Are you interested in stories? Do you read and/or write a blog, a journal, poetry, graphic novels, short stories, novels, memoirs, articles? Do you like to watch, perform in, or write for theater and film productions?
Warner Pacific’s English degree offers you the opportunity to compose, perform, and publish your original work as well as read, discuss, and write about writers, poets, dramatists — artists who are indeed “legislators of the world.” What we read, perform, and create changes the world.
Be a part of changing the world through the world of words.
CLOSE READING AND CRITICAL THINKING: The study of English develops students’ reasoning capabilities, deepens their understanding of diverse cultural issues, and improves their abilities to analyze and produce complex texts from a variety of critical perspectives. The curriculum offers a compact survey of literature in English as well as courses in film, drama, communications, world literatures, and special topics such as gender identity, war and its aftermaths, and ethnic and minority experience, for example.
CREATIVE WRITING AND PUBLICATION SKILLS: Students interested in creative writing will find outlets in writing for fiction, poetry, and nonfiction. Many students submit their work for publication in Warner Pacific’s student publications. The student-run Knight Times News Magazine (published four times a year) and literary journal, Rocinante: A Journal of Art and Literature (published annually), provide students the opportunity to write for and edit print publications. Students receive training in InDesign, software used for publication by professionals in numerous professions.
PRE-PROFESSIONAL PREPARATION: An English degree will hone your critical thinking skills essential to a number of career fields, including writing, editing, publishing, teaching, and research, advertising, public relations, law, and finance. Students interested in obtaining a MAT and certification for teaching Language Arts in Middle and High School may enroll in the Education Department’s 4.5 MAT program. Students completing their major in English may continue their studies in Education and complete their certification and licensing within one summer and a subsequent semester.
OFF-CAMPUS STUDY: All Warner Pacific students may apply for off-campus study programs which include study at Oxford University, Oxford, England and the L.A. Film Studies Center. In addition, English majors participate in an internship program, which provides venues for practical application of classroom learning. Students intern with organizations such as Portland Literary Arts, the Gresham Outlook newspaper, and with educational programs for tutoring students at local K – 12 schools.
LOOKING FORWARD: English majors have gone on to earn graduate degrees in a variety of disciplines. Recent graduates have earned an MA in English at Oregon State University, an MFA in Creative Writing at Spalding University, an MFA in Drama at The New School in New York and a Ph.D. in Philosophy at the New School in New York.
The following articles are testimonies to the value of an English degree to the fields listed above as well as to many others:
- “Why English Majors Are the Hot New Hires,” by Bruna Martinuzzi
- “Why I Hire English Majors,” by Steve Strauss
- “Triumph of the English Major,” by Gerald Howard
Part 1: General Education Core
(See Core Studies Requirements)
Part 2: English Major
Prerequisite: EN 200
36 credits (minimum): 18 credits in residence, 21 credits upper division. Required:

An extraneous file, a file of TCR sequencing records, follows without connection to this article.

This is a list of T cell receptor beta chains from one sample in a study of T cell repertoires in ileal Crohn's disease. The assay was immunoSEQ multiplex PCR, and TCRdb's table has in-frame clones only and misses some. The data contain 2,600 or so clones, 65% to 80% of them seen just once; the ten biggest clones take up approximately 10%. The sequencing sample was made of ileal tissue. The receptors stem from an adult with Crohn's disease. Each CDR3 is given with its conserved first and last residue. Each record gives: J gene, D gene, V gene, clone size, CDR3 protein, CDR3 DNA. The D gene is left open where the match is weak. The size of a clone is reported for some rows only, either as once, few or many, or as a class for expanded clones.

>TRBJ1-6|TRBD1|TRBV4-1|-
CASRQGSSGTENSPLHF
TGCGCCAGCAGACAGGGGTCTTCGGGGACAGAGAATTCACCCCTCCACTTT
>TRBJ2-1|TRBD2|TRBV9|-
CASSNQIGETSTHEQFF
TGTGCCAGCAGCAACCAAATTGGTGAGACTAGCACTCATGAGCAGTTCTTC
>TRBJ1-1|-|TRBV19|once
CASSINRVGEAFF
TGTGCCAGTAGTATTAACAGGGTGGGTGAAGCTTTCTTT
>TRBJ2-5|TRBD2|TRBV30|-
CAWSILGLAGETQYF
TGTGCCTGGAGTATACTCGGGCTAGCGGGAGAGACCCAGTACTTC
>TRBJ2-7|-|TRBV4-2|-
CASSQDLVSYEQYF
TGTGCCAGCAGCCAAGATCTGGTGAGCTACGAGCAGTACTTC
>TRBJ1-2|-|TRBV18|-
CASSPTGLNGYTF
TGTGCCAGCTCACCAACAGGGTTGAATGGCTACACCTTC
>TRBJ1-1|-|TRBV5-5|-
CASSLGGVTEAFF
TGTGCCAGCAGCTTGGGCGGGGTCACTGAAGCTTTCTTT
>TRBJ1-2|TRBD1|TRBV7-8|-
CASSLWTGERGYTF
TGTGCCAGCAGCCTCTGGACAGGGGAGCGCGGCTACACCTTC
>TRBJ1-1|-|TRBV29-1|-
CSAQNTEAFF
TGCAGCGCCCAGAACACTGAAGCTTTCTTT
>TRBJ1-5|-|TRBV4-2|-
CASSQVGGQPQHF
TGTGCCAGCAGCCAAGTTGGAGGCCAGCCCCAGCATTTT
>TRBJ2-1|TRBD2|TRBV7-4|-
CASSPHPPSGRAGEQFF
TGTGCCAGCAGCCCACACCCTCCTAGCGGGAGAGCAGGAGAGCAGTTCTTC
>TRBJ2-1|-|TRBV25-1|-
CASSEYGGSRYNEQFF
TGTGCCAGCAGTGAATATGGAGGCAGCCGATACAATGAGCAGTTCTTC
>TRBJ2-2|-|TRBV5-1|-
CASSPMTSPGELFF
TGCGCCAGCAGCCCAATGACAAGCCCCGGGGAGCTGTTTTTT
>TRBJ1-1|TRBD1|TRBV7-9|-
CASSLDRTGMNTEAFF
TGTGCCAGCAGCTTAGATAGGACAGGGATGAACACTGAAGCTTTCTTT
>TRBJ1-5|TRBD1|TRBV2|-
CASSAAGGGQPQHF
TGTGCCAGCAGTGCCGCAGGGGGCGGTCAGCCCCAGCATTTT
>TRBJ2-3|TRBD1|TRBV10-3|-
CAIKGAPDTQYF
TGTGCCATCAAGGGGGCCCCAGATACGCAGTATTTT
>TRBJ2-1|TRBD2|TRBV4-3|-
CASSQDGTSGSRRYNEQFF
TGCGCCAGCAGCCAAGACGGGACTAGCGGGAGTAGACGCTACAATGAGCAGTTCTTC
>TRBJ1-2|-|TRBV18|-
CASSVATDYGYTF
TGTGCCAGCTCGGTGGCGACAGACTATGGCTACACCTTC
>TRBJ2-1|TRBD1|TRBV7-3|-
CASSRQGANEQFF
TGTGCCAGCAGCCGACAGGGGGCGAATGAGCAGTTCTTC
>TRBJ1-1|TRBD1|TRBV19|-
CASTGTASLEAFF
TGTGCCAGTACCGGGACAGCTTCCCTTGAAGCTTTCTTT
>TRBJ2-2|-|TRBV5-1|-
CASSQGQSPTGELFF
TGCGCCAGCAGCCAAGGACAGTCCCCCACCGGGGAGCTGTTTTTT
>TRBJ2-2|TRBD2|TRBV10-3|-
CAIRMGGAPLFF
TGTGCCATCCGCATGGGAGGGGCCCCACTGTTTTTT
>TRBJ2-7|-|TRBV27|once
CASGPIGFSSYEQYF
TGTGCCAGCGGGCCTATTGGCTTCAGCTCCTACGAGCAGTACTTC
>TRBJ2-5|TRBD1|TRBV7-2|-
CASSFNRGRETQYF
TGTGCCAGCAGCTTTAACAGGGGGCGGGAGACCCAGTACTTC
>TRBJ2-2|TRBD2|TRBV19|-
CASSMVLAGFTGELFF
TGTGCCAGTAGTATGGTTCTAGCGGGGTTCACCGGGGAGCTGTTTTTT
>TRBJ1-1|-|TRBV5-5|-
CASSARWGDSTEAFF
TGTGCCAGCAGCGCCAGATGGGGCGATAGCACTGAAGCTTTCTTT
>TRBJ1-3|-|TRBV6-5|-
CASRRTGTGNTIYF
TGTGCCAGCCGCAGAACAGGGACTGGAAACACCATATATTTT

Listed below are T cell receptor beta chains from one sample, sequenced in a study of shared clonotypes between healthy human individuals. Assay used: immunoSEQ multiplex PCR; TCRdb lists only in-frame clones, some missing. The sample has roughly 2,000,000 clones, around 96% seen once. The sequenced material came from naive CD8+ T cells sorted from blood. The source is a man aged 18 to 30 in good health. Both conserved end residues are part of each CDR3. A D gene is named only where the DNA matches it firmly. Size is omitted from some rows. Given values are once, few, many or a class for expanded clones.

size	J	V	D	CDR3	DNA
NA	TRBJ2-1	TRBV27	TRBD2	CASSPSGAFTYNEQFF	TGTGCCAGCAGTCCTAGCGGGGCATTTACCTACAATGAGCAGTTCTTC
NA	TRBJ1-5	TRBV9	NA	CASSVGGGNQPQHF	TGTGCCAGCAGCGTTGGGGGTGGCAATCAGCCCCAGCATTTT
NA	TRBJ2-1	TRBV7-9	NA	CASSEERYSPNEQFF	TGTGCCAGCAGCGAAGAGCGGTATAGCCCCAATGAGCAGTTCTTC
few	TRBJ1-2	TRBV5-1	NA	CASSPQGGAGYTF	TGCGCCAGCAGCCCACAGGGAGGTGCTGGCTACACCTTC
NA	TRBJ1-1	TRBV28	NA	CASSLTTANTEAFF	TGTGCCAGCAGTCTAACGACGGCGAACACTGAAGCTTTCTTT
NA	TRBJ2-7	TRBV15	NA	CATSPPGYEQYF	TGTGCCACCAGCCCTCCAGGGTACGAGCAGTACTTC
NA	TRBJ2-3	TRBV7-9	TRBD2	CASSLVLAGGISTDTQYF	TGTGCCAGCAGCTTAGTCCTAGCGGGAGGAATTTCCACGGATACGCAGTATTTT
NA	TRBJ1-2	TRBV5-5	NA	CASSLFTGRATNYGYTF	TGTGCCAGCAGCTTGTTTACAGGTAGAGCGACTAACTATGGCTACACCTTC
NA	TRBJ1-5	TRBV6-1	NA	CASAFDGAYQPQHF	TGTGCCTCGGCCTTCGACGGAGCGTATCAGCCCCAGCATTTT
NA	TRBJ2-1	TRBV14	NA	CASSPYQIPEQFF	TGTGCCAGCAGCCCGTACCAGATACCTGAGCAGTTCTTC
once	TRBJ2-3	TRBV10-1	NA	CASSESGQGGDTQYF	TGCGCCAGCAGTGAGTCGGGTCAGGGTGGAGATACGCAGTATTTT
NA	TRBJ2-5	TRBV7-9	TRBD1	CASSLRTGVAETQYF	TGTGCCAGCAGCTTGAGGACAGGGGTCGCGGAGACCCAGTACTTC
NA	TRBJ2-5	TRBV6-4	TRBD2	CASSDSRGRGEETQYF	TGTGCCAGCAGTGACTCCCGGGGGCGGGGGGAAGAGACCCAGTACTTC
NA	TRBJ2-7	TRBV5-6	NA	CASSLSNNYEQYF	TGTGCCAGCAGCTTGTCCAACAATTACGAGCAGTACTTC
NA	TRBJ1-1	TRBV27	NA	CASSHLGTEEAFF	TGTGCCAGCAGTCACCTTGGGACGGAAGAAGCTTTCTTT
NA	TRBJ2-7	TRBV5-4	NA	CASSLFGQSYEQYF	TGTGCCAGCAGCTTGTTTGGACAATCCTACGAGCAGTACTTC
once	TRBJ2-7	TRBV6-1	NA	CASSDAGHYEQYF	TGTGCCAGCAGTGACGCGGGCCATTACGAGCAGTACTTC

|Choose at least two courses from the following|
|EN/DR 220||Introduction to Drama||3|
|EN/DR 250/349||Understanding Film and its Forms||3|
|EN/ED 343||Young Adult Literature||3|
|EN 245/345||Urban Literature||3|
|EN 215/315||Global Literature||3|
|EN/COMM 390||Visual Communications||3|
|EN 495||Senior Research||3
|Choose at least one of the following|
|EN/FA/COMM 350||Creative Writing: Poetry and Fiction||3|
|EN/FA/COMM 351||Creative Writing: Creative Nonfiction||3
|EN 325||Rogues and Rebels: Survey of Literatures in English 1600 to 1815||3|
|EN 326||Romantics and Realists: Survey of Literatures in English 1815 to Present||3|
|EN 335||Epic Literature and Mythology||3|
|EN 336||Sagas, Saints, and Sonnets: Survey of Literature in English 700 to 1600||3|
|EN 370||Nature and Structure of English Language||3|
|EN/COMM 385||Critical Strategies||3|
|EN/COMM 450||Critical and Ethical Theory for Literature and Media||3|
|HUM 391/392||Humanities Internship
|or for students following the MAT 4.5 track and are alternatives for HUM 391/392 (MAT 4.5 students must take both of the courses below to fulfill the English internship requirement):|
||Curriculum Planning and Instruction (50 hour practicum)||2|
|and ED 515||Classroom Management (practicum hours for MAT 4.5 students seeking a Language Arts endorsement)||3
|Required: Must enroll in one of the following:|
|COMM/JL 125/325||Art and Literary Journal Production||1|
|OR COMM/JL 325||Advanced Art and Literary Journal Production||1-2|
Teacher Licensure, Language Arts (ML and/or HS):
- Apply their knowledge and skills in a variety of careers such as teaching, publishing, journalism, new media, literary, and research positions, and public advocacy in areas such as the arts, literacy, community service, church relations, and law.
- Understand, analyze, and evaluate the aesthetic qualities of well-crafted literature in the full spectrum of genres available for literary study.
- Create their own written analyses and evaluations of literary and critical texts, observing the conventions of academic English.
- Apply their knowledge of literary craft to the act of creating their own literary texts in the genres of fiction, creative non-fiction, and poetry.
- Transform culture by engaging aesthetic urban contexts and communities.
(updated Sept. 2015)